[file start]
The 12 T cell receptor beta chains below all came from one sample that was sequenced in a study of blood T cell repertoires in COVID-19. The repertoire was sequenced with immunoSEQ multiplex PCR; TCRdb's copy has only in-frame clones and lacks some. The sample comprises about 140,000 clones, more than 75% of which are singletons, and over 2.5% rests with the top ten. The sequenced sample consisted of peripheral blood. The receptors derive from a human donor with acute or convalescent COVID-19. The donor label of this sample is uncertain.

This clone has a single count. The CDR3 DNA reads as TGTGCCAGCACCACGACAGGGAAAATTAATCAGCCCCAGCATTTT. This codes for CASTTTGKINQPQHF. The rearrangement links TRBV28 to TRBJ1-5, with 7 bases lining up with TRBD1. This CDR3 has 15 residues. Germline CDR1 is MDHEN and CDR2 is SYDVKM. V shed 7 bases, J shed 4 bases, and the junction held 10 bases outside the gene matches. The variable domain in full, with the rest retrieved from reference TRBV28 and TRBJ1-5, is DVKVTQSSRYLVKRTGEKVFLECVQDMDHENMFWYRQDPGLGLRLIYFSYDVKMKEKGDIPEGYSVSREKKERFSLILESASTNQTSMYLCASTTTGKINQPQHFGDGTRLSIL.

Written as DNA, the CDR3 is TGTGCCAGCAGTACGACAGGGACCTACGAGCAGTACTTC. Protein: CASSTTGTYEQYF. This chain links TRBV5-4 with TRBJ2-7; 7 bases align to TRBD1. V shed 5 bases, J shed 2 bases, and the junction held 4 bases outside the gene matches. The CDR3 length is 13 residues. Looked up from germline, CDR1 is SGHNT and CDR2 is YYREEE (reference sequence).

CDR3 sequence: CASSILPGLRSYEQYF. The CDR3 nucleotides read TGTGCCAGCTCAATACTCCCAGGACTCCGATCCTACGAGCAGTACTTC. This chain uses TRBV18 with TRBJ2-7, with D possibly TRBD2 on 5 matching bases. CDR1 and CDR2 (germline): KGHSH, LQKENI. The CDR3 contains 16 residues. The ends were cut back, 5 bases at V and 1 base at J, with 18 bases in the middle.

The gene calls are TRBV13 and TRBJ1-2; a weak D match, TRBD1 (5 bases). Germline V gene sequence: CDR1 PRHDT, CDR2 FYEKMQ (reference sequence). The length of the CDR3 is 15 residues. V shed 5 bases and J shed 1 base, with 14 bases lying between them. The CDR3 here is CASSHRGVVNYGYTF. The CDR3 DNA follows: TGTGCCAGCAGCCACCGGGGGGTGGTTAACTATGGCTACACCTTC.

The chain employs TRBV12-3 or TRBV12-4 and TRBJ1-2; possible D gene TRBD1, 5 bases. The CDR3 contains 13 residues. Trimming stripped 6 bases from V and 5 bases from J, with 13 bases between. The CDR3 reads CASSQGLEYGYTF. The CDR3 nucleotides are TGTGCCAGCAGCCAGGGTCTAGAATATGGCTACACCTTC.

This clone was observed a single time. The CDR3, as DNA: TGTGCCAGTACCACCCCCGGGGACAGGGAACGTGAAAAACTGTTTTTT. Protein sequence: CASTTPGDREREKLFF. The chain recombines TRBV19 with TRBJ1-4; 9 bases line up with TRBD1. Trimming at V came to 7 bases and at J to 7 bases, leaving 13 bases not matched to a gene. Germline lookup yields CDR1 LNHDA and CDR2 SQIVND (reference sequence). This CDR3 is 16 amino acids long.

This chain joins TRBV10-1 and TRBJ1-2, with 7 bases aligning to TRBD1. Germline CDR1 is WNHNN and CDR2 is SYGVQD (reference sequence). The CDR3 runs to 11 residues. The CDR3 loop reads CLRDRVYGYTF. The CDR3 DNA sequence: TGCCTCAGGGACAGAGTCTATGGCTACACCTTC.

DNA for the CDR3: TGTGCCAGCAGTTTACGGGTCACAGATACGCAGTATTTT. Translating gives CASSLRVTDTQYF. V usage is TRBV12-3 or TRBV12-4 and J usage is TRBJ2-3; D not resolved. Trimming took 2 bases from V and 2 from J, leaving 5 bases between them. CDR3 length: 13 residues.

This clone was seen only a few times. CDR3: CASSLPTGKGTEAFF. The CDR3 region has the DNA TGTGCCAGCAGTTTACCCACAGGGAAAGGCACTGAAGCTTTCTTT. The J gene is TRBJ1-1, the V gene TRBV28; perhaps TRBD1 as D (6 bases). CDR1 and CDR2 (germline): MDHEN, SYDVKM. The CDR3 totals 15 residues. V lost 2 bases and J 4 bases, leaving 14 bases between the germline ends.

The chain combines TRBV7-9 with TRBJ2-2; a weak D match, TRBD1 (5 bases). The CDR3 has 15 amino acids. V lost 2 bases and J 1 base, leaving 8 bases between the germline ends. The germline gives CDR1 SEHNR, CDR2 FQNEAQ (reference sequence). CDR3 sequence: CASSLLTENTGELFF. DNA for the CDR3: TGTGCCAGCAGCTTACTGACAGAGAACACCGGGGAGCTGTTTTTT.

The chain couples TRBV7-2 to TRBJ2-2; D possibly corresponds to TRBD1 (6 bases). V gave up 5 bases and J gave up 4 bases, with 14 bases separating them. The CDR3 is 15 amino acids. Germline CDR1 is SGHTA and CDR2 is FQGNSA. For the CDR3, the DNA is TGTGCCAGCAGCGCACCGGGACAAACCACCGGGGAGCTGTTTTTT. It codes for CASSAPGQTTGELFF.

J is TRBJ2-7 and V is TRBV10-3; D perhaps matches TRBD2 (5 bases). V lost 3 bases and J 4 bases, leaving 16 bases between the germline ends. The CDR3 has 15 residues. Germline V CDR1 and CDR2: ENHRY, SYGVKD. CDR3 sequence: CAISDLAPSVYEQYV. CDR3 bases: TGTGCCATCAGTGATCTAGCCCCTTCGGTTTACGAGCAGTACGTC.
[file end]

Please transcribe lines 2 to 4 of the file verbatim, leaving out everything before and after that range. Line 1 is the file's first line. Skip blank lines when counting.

This clone has a single count. The CDR3 DNA reads as TGTGCCAGCACCACGACAGGGAAAATTAATCAGCCCCAGCATTTT. This codes for CASTTTGKINQPQHF. The rearrangement links TRBV28 to TRBJ1-5, with 7 bases lining up with TRBD1. This CDR3 has 15 residues. Germline CDR1 is MDHEN and CDR2 is SYDVKM. V shed 7 bases, J shed 4 bases, and the junction held 10 bases outside the gene matches. The variable domain in full, with the rest retrieved from reference TRBV28 and TRBJ1-5, is DVKVTQSSRYLVKRTGEKVFLECVQDMDHENMFWYRQDPGLGLRLIYFSYDVKMKEKGDIPEGYSVSREKKERFSLILESASTNQTSMYLCASTTTGKINQPQHFGDGTRLSIL.

Written as DNA, the CDR3 is TGTGCCAGCAGTACGACAGGGACCTACGAGCAGTACTTC. Protein: CASSTTGTYEQYF. This chain links TRBV5-4 with TRBJ2-7; 7 bases align to TRBD1. V shed 5 bases, J shed 2 bases, and the junction held 4 bases outside the gene matches. The CDR3 length is 13 residues. Looked up from germline, CDR1 is SGHNT and CDR2 is YYREEE (reference sequence).

CDR3 sequence: CASSILPGLRSYEQYF. The CDR3 nucleotides read TGTGCCAGCTCAATACTCCCAGGACTCCGATCCTACGAGCAGTACTTC. This chain uses TRBV18 with TRBJ2-7, with D possibly TRBD2 on 5 matching bases. CDR1 and CDR2 (germline): KGHSH, LQKENI. The CDR3 contains 16 residues. The ends were cut back, 5 bases at V and 1 base at J, with 18 bases in the middle.